Showing posts with label Albrecht. Show all posts
Showing posts with label Albrecht. Show all posts

Tuesday, September 27, 2011

Mother's Tree

If you have read any of the previous posts, you know that I love family history.  I'll admit to being a genealogy junkie.  I can lose an entire day by just sitting down at the computer with my morning coffee and saying to myself, "I wonder if there's anything new on Ancestry."   Pooof .... it's dinnertime!  The dog is whining, the dust bunnies have multiplied, I've forgotten to eat (not a bad thing) and I'm still in my jammies.  Holy crap, batman!

But what you don't know is that I have another passion and that is stitching.  Stitching of any kind ... knitting, quilting, cross stitch, crocheting.  You name it.  If it involves a stitch, I'm game.  My mother taught me to sew when I was in junior high school.  At that time, my older sister was taking home ec in high school and Mom had traded in her old treadle machine for a new electric model.

Mom was an excellent seamstress when she had time; but since her time was limited, she taught her daughters to sew.  Of course, I didn't realize at the time what a wonderful gift it truly was until I was blessed with a daughter who grew to be 6' tall.  Believe me I used every skill she ever taught in lengthening skirts, dresses, pants.  I even made her wedding dress as she was not only long-legged, but also had a long torso. I became a bit suicidal at that point and haven't done much sewing since.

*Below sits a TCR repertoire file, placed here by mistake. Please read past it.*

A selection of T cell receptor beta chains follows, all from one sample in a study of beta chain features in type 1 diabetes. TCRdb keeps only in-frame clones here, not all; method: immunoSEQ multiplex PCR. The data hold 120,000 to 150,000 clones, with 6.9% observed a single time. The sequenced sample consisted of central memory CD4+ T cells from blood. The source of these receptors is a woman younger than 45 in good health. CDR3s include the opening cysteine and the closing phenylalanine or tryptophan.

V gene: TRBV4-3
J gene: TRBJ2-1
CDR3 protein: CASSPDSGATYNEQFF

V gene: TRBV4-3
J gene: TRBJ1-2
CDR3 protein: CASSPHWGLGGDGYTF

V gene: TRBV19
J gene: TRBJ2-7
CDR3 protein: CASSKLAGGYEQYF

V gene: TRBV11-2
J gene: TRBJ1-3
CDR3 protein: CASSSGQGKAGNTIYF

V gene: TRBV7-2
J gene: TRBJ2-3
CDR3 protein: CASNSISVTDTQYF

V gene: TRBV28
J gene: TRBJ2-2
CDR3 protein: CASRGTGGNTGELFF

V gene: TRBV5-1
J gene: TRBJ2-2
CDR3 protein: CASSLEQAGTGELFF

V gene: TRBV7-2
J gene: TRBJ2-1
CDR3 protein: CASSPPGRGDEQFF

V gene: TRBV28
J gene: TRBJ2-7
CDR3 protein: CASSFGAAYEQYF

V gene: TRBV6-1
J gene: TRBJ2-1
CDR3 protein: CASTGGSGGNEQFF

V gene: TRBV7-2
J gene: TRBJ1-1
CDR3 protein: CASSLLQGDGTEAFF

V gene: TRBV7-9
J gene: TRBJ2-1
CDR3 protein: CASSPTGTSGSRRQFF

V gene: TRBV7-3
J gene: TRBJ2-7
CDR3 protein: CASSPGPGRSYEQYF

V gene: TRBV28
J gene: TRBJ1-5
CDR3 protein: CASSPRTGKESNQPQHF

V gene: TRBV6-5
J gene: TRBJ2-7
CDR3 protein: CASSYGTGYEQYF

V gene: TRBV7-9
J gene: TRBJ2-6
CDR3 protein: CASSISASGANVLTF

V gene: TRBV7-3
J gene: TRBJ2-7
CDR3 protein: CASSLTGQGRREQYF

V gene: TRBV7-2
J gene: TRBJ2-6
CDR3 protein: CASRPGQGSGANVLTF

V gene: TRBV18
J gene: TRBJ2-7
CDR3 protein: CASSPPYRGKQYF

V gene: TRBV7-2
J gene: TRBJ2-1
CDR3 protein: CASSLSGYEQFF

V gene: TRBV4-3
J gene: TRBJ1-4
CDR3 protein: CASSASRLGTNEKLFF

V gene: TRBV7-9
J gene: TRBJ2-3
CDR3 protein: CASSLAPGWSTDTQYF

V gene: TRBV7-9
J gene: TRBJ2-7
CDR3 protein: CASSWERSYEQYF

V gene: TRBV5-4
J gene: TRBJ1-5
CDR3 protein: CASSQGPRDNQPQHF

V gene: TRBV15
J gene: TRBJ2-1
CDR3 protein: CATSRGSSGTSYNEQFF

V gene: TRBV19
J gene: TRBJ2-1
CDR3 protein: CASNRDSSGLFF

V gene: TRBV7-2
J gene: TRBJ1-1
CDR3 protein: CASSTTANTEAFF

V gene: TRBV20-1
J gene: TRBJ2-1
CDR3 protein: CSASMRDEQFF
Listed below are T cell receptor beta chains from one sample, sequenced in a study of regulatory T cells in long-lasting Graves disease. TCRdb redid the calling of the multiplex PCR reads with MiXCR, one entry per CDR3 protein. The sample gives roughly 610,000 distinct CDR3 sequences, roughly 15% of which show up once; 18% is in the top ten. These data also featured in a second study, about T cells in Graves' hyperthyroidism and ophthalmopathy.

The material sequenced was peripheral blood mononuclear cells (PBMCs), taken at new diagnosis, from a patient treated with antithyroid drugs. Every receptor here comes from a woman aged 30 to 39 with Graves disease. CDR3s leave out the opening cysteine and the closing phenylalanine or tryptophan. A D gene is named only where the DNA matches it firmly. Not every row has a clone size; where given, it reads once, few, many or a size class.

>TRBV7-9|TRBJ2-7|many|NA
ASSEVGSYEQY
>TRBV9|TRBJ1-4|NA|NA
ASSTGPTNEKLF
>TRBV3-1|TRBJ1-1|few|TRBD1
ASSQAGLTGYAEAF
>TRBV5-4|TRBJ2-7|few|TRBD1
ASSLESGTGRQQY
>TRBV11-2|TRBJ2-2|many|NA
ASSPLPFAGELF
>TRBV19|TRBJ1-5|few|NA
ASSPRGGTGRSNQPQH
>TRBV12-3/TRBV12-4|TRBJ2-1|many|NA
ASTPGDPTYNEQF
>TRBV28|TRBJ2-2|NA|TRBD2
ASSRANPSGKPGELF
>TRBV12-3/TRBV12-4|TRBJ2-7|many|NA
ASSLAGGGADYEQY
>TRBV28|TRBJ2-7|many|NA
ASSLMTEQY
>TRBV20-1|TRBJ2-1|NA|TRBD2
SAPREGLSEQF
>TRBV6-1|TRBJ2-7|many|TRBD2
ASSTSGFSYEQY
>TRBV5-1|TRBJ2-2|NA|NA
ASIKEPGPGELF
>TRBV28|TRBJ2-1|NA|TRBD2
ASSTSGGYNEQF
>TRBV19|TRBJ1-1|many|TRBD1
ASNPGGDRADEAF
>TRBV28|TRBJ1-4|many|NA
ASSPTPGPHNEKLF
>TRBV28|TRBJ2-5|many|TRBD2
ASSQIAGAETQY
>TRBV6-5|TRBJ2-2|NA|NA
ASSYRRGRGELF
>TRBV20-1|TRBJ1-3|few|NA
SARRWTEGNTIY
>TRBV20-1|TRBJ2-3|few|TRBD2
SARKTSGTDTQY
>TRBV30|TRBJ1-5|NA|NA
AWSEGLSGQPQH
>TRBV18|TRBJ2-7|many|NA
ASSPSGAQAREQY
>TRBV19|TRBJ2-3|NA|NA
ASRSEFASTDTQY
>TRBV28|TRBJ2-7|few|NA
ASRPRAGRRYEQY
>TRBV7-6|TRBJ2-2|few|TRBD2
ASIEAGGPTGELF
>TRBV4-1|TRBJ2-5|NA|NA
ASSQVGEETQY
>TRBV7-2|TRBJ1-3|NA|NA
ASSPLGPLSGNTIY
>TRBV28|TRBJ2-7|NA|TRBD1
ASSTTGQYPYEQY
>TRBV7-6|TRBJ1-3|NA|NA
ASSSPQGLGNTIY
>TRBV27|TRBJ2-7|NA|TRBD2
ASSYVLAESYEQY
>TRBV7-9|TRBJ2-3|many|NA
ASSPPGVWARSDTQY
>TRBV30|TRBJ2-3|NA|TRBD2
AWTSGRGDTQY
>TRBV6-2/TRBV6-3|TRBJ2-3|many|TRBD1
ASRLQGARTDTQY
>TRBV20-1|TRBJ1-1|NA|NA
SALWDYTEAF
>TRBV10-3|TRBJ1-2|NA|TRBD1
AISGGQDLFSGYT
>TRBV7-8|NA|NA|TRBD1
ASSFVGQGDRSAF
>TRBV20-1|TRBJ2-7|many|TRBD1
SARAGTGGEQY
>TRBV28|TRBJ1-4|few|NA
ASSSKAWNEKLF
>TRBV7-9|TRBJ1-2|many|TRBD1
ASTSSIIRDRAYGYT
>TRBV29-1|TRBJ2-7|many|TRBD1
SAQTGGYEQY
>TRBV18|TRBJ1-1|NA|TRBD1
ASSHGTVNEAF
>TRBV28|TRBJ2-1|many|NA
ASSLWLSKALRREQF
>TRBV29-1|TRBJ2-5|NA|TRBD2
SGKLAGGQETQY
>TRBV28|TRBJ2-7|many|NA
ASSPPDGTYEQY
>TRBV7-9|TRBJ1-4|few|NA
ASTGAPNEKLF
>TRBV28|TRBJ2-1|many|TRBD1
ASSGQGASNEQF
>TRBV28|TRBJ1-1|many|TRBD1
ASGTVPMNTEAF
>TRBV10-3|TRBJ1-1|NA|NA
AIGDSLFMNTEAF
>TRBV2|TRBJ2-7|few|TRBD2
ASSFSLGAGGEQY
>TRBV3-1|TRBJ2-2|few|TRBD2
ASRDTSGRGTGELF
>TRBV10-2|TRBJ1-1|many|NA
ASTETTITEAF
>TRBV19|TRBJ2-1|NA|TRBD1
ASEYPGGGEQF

Another gift my mother chose to pass on was how to crochet and embroider. Something to do on a cold winter night or a rainy afternoon.  I must have been fairly young because I don't remember doing either while in high school. After I left home, I taught myself to quilt and knit.  Do you remember those little green Coats & Clark books you bought at the dime store?  That's where I learned to knit. Wonder what ever happened to mine?

To get back to the main theme of today's blog, I decided to combine my love of genealogy with my love of old samplers and stitching.  I found a wonderful pattern called "Mother's Tree" by Lavender & Lace.  This was exactly what I needed to sew an heirloom gift for my only granddaughter.  The pattern records all women in a direct line.